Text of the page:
How to Avoid Coronavirus Contact Tracer Scams

By |2020-07-31T16:24:30+00:00July 31st, 2020|

Across the country, states have implemented contact tracing programs to help track the spread of the coronavirus. Contact tracing is the process of finding individuals who have come in contact with a person who has COVID-19, learning about their movements and asking them to quarantine or monitor their symptoms.

Contact tracers are hired by their state and work directly with infected people to identify who they may have exposed to the virus. It’s a good system for tracking the coronavirus and limiting its spread.

But with widespread unsolicited communications, scammers have the opportunity to impersonate contact tracers with malicious intent. Here’s how to avoid coronavirus contact tracer scams.

1. Don’t Provide Your Social Security Number or Financial Info

Depending on your state, contact tracers may call, email, send a text message or visit your home. But they will only request a limited amount of information to verify your identity and perform their jobs; this information may include:

  • Name, residential address and birth date
  • Health-related information
  • People and places you have recently visited to track potential spread of the virus

Contact tracers will never ask you for your Social Security number, bank account information or credit card numbers. If someone requests that information, you should immediately cut off all communications.

2. Don’t Pay Anyone

Contact tracers are employed by the government and will not solicit money, gifts or payments from their contacts. They are not providing medical services to you, and there is no reason to get money or insurance involved. If someone claiming to be a contact tracer asks you for payment, do not engage with them.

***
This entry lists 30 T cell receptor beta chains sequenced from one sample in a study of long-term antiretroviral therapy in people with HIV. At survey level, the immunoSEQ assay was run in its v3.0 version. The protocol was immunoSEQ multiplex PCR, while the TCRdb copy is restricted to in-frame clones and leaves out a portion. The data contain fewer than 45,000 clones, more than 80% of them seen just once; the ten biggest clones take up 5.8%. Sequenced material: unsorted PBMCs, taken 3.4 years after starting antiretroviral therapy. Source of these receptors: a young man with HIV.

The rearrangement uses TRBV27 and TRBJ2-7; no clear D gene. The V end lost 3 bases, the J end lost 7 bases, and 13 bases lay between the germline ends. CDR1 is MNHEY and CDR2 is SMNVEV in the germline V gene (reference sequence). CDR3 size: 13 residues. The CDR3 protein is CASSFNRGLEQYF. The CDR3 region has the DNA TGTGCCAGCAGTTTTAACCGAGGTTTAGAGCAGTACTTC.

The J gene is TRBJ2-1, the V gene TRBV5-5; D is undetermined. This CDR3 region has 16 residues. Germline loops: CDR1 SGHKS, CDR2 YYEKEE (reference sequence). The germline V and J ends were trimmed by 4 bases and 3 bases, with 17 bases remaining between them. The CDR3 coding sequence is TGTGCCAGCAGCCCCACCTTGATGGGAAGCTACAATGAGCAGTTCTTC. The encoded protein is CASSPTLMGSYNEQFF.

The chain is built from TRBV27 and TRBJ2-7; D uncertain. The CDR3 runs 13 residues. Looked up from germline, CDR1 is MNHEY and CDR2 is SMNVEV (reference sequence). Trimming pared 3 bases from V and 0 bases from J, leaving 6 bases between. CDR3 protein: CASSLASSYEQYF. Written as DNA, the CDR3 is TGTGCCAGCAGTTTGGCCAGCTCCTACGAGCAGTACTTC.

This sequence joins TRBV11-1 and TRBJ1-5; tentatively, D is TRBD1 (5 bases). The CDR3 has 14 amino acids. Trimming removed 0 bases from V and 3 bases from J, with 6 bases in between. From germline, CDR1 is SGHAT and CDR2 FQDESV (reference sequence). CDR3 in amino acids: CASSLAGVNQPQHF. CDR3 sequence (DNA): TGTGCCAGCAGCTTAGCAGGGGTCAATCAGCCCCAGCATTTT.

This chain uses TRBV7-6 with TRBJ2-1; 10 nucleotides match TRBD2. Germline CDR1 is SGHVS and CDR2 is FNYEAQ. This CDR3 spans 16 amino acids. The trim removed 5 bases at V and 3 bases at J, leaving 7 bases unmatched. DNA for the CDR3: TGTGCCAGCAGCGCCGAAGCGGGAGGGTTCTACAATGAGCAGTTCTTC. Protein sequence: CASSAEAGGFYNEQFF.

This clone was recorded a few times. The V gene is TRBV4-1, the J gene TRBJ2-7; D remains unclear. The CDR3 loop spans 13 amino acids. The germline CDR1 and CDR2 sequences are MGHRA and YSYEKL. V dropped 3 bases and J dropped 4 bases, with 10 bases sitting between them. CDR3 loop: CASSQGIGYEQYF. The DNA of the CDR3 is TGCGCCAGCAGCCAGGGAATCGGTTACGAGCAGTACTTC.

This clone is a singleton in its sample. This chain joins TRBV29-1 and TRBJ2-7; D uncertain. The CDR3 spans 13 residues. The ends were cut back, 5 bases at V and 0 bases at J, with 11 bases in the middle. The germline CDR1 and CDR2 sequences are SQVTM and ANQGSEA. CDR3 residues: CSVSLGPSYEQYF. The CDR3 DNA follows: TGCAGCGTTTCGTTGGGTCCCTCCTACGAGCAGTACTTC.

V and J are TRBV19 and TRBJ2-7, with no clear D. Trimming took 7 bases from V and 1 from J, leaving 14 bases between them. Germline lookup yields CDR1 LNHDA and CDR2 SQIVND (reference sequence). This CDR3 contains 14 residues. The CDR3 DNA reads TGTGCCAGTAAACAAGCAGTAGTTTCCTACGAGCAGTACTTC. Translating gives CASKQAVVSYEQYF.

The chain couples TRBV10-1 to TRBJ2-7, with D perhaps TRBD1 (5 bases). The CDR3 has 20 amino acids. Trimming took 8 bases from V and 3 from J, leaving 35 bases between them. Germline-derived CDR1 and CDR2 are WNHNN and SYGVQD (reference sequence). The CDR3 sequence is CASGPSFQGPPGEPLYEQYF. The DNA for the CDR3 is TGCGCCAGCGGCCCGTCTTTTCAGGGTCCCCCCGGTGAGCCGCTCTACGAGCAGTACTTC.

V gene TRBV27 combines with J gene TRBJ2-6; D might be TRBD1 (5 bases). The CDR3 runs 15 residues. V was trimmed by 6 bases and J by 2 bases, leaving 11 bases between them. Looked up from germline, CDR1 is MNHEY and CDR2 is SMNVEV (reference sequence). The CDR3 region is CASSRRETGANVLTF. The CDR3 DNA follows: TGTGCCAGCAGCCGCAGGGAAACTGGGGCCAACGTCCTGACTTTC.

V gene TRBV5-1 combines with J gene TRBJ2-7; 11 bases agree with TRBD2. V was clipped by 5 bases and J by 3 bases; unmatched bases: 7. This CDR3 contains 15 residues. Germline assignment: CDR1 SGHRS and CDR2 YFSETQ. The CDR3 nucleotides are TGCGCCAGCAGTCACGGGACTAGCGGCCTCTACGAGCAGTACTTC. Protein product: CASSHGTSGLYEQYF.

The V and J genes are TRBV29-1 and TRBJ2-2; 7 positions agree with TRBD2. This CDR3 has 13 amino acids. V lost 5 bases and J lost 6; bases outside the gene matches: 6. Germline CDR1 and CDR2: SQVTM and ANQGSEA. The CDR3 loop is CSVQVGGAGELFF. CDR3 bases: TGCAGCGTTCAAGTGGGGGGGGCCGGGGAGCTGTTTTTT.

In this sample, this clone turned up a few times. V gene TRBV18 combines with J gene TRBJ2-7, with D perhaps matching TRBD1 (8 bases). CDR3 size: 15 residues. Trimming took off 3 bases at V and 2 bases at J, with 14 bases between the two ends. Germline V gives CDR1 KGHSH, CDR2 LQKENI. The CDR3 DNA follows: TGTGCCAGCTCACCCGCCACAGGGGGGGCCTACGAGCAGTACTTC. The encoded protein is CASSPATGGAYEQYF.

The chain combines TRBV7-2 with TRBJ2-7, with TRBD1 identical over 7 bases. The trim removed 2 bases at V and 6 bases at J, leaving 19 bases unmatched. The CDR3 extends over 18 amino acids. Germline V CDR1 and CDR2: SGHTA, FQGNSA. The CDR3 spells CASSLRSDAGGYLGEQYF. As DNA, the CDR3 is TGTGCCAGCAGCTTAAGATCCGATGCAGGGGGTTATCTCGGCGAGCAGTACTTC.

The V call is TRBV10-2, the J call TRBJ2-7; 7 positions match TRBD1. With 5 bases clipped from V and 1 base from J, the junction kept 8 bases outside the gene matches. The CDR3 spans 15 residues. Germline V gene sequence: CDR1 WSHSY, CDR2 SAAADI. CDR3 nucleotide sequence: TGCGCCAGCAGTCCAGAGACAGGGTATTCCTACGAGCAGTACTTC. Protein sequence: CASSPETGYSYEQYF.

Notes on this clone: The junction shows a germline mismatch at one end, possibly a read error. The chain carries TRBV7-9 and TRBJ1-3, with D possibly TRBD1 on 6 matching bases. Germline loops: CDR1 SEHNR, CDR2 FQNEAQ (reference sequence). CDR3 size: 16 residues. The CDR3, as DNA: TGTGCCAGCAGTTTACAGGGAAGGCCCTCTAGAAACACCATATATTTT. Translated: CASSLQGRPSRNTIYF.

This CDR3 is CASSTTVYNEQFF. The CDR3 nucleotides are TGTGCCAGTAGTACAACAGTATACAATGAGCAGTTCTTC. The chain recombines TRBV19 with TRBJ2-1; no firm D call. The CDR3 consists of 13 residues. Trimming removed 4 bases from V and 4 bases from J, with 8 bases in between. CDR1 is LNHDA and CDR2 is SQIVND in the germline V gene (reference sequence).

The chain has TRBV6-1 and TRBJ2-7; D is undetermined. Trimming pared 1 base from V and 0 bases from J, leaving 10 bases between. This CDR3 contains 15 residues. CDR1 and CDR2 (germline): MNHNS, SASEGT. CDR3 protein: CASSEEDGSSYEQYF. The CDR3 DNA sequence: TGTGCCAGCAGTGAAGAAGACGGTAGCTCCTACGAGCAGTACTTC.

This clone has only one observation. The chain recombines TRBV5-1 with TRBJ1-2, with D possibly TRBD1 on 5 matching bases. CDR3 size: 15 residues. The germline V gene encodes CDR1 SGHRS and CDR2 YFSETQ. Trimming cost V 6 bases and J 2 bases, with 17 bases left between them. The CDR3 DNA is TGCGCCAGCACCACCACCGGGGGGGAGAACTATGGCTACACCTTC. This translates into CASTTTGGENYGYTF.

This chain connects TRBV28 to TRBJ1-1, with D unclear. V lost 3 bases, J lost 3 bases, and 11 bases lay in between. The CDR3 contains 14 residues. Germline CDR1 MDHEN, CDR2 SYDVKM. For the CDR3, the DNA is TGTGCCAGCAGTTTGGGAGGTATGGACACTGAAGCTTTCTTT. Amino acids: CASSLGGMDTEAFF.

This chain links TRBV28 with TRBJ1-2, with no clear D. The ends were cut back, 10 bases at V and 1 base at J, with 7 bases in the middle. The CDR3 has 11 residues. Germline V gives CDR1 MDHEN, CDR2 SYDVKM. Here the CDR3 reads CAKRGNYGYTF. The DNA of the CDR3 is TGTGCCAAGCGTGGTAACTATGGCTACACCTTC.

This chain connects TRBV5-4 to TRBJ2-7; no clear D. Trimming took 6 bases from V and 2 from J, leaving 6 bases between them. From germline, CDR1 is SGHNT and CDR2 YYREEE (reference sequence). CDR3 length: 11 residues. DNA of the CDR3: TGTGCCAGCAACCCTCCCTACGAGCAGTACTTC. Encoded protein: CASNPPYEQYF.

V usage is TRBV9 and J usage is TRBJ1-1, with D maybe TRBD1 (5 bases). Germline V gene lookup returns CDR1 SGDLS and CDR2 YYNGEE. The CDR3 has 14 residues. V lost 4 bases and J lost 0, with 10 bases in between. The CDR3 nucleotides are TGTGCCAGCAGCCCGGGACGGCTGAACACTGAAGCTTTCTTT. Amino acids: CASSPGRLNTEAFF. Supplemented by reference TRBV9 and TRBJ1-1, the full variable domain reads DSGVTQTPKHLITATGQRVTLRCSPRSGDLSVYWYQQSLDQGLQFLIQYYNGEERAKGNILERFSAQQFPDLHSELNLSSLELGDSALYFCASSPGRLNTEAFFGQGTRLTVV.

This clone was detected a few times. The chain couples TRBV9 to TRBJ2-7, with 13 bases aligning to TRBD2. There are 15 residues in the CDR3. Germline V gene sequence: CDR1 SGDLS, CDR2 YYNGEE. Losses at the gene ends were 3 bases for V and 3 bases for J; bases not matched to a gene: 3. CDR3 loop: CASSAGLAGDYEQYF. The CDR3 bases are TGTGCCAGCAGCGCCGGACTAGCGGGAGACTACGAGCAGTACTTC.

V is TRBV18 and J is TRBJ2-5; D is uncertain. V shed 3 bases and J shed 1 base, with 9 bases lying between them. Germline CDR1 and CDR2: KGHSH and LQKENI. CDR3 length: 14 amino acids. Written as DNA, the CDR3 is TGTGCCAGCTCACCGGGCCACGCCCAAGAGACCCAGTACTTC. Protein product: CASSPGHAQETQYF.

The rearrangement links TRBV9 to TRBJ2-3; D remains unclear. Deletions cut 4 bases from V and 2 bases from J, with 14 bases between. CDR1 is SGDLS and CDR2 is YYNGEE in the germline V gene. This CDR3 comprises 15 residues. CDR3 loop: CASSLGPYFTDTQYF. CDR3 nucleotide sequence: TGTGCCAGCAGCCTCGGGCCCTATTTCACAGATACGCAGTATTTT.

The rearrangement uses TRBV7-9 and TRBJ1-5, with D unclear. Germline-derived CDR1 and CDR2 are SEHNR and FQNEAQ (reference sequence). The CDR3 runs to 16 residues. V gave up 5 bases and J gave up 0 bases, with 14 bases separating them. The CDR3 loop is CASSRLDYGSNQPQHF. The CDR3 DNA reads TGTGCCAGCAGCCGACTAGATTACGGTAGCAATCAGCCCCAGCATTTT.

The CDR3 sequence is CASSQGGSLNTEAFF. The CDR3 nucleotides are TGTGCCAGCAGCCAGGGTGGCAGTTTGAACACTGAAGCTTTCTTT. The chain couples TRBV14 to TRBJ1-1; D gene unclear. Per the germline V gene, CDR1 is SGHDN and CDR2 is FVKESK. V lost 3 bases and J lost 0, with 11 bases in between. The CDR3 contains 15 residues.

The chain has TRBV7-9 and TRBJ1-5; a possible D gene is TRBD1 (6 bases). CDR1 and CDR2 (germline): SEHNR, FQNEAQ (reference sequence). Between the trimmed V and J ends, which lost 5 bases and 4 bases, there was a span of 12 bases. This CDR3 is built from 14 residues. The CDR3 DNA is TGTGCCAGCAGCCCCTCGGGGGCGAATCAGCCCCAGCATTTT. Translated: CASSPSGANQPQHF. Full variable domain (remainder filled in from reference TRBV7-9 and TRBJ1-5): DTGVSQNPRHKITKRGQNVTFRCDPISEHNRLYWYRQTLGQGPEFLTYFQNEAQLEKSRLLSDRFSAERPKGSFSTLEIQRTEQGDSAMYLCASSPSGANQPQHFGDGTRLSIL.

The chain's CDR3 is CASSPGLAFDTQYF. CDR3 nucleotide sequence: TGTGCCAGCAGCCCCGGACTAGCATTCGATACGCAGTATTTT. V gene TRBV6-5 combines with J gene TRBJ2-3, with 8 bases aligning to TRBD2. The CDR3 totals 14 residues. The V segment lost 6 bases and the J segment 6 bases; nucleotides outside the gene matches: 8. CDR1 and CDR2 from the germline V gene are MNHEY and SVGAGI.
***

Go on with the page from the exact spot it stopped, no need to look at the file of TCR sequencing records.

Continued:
3. Don’t Click Links or Download Attachments

Scammers may use links that direct you to a fake website that captures your information, and attachments may contain malware or ransomware to infect your computer or hold information hostage. While contact tracers may send texts or emails during their work, they will not require you to follow links or download attachments.

As a rule, don’t click any links or download any attachments from sources you have not personally verified.

4. Report Scams to the Authorities

If you suspect you are dealing with a fake contact tracer, you should contact your state’s health department to find out if you can verify the contact tracer’s identity. Any scams you encounter should be reported to your state or the Federal Trade Commission.